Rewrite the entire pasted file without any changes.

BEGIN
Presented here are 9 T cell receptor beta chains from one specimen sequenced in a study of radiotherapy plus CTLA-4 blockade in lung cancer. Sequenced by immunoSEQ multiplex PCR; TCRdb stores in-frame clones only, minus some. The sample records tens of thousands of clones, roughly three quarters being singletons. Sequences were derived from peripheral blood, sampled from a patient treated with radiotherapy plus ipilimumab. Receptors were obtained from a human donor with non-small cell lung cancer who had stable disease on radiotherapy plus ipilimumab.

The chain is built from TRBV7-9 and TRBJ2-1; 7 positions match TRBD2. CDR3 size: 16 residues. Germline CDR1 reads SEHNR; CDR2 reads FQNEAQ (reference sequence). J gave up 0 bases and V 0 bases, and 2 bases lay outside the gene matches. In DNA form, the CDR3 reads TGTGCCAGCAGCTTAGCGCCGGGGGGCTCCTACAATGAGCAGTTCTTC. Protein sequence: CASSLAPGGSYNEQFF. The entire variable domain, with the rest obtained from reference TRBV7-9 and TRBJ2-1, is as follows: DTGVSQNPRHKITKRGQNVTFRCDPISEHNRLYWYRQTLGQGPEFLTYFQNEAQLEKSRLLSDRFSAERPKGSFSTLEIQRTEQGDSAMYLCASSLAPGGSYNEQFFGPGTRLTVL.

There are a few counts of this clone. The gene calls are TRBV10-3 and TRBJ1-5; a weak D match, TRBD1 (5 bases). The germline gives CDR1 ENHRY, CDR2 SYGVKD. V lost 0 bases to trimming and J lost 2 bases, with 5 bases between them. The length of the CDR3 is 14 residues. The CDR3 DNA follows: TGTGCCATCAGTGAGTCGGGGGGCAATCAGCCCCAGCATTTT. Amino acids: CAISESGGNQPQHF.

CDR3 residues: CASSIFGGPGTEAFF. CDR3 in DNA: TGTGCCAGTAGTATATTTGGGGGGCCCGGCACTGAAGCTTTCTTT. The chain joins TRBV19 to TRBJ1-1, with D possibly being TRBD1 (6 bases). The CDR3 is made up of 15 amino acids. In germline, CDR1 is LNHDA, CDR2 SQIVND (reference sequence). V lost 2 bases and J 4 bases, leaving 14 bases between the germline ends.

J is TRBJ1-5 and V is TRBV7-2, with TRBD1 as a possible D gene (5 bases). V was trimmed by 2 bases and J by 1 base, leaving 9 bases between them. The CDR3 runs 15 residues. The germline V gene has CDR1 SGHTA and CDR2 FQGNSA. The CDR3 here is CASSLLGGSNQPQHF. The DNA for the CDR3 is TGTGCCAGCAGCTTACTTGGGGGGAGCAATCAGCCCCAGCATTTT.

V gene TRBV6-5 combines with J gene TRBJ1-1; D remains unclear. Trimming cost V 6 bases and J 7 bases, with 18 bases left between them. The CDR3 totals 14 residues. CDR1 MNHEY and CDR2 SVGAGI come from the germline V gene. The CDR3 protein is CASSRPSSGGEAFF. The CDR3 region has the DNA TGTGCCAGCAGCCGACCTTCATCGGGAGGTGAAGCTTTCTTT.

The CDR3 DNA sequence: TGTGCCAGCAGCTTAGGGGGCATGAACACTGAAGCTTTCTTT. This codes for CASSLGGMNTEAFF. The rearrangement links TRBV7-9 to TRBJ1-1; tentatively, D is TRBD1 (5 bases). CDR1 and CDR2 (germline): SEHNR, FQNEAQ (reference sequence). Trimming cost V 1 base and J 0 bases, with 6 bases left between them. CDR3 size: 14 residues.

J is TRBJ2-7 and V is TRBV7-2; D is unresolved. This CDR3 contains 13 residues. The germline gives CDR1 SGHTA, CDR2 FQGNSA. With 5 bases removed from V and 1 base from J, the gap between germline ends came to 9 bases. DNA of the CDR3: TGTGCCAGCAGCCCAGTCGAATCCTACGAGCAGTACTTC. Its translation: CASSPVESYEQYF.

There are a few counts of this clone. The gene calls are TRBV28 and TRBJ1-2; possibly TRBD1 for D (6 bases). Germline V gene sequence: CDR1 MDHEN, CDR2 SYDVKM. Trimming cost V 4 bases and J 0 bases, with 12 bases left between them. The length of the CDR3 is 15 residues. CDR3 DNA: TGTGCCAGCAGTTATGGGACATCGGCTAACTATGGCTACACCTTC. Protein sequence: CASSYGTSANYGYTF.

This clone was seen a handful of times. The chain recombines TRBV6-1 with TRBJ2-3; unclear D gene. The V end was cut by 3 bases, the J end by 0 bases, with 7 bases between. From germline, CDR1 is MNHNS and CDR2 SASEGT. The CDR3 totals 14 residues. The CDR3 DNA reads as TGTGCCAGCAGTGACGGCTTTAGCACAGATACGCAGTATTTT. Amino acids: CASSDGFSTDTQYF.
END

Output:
Presented here are 9 T cell receptor beta chains from one specimen sequenced in a study of radiotherapy plus CTLA-4 blockade in lung cancer. Sequenced by immunoSEQ multiplex PCR; TCRdb stores in-frame clones only, minus some. The sample records tens of thousands of clones, roughly three quarters being singletons. Sequences were derived from peripheral blood, sampled from a patient treated with radiotherapy plus ipilimumab. Receptors were obtained from a human donor with non-small cell lung cancer who had stable disease on radiotherapy plus ipilimumab.

The chain is built from TRBV7-9 and TRBJ2-1; 7 positions match TRBD2. CDR3 size: 16 residues. Germline CDR1 reads SEHNR; CDR2 reads FQNEAQ (reference sequence). J gave up 0 bases and V 0 bases, and 2 bases lay outside the gene matches. In DNA form, the CDR3 reads TGTGCCAGCAGCTTAGCGCCGGGGGGCTCCTACAATGAGCAGTTCTTC. Protein sequence: CASSLAPGGSYNEQFF. The entire variable domain, with the rest obtained from reference TRBV7-9 and TRBJ2-1, is as follows: DTGVSQNPRHKITKRGQNVTFRCDPISEHNRLYWYRQTLGQGPEFLTYFQNEAQLEKSRLLSDRFSAERPKGSFSTLEIQRTEQGDSAMYLCASSLAPGGSYNEQFFGPGTRLTVL.

There are a few counts of this clone. The gene calls are TRBV10-3 and TRBJ1-5; a weak D match, TRBD1 (5 bases). The germline gives CDR1 ENHRY, CDR2 SYGVKD. V lost 0 bases to trimming and J lost 2 bases, with 5 bases between them. The length of the CDR3 is 14 residues. The CDR3 DNA follows: TGTGCCATCAGTGAGTCGGGGGGCAATCAGCCCCAGCATTTT. Amino acids: CAISESGGNQPQHF.

CDR3 residues: CASSIFGGPGTEAFF. CDR3 in DNA: TGTGCCAGTAGTATATTTGGGGGGCCCGGCACTGAAGCTTTCTTT. The chain joins TRBV19 to TRBJ1-1, with D possibly being TRBD1 (6 bases). The CDR3 is made up of 15 amino acids. In germline, CDR1 is LNHDA, CDR2 SQIVND (reference sequence). V lost 2 bases and J 4 bases, leaving 14 bases between the germline ends.

J is TRBJ1-5 and V is TRBV7-2, with TRBD1 as a possible D gene (5 bases). V was trimmed by 2 bases and J by 1 base, leaving 9 bases between them. The CDR3 runs 15 residues. The germline V gene has CDR1 SGHTA and CDR2 FQGNSA. The CDR3 here is CASSLLGGSNQPQHF. The DNA for the CDR3 is TGTGCCAGCAGCTTACTTGGGGGGAGCAATCAGCCCCAGCATTTT.

V gene TRBV6-5 combines with J gene TRBJ1-1; D remains unclear. Trimming cost V 6 bases and J 7 bases, with 18 bases left between them. The CDR3 totals 14 residues. CDR1 MNHEY and CDR2 SVGAGI come from the germline V gene. The CDR3 protein is CASSRPSSGGEAFF. The CDR3 region has the DNA TGTGCCAGCAGCCGACCTTCATCGGGAGGTGAAGCTTTCTTT.

The CDR3 DNA sequence: TGTGCCAGCAGCTTAGGGGGCATGAACACTGAAGCTTTCTTT. This codes for CASSLGGMNTEAFF. The rearrangement links TRBV7-9 to TRBJ1-1; tentatively, D is TRBD1 (5 bases). CDR1 and CDR2 (germline): SEHNR, FQNEAQ (reference sequence). Trimming cost V 1 base and J 0 bases, with 6 bases left between them. CDR3 size: 14 residues.

J is TRBJ2-7 and V is TRBV7-2; D is unresolved. This CDR3 contains 13 residues. The germline gives CDR1 SGHTA, CDR2 FQGNSA. With 5 bases removed from V and 1 base from J, the gap between germline ends came to 9 bases. DNA of the CDR3: TGTGCCAGCAGCCCAGTCGAATCCTACGAGCAGTACTTC. Its translation: CASSPVESYEQYF.

There are a few counts of this clone. The gene calls are TRBV28 and TRBJ1-2; possibly TRBD1 for D (6 bases). Germline V gene sequence: CDR1 MDHEN, CDR2 SYDVKM. Trimming cost V 4 bases and J 0 bases, with 12 bases left between them. The length of the CDR3 is 15 residues. CDR3 DNA: TGTGCCAGCAGTTATGGGACATCGGCTAACTATGGCTACACCTTC. Protein sequence: CASSYGTSANYGYTF.

This clone was seen a handful of times. The chain recombines TRBV6-1 with TRBJ2-3; unclear D gene. The V end was cut by 3 bases, the J end by 0 bases, with 7 bases between. From germline, CDR1 is MNHNS and CDR2 SASEGT. The CDR3 totals 14 residues. The CDR3 DNA reads as TGTGCCAGCAGTGACGGCTTTAGCACAGATACGCAGTATTTT. Amino acids: CASSDGFSTDTQYF.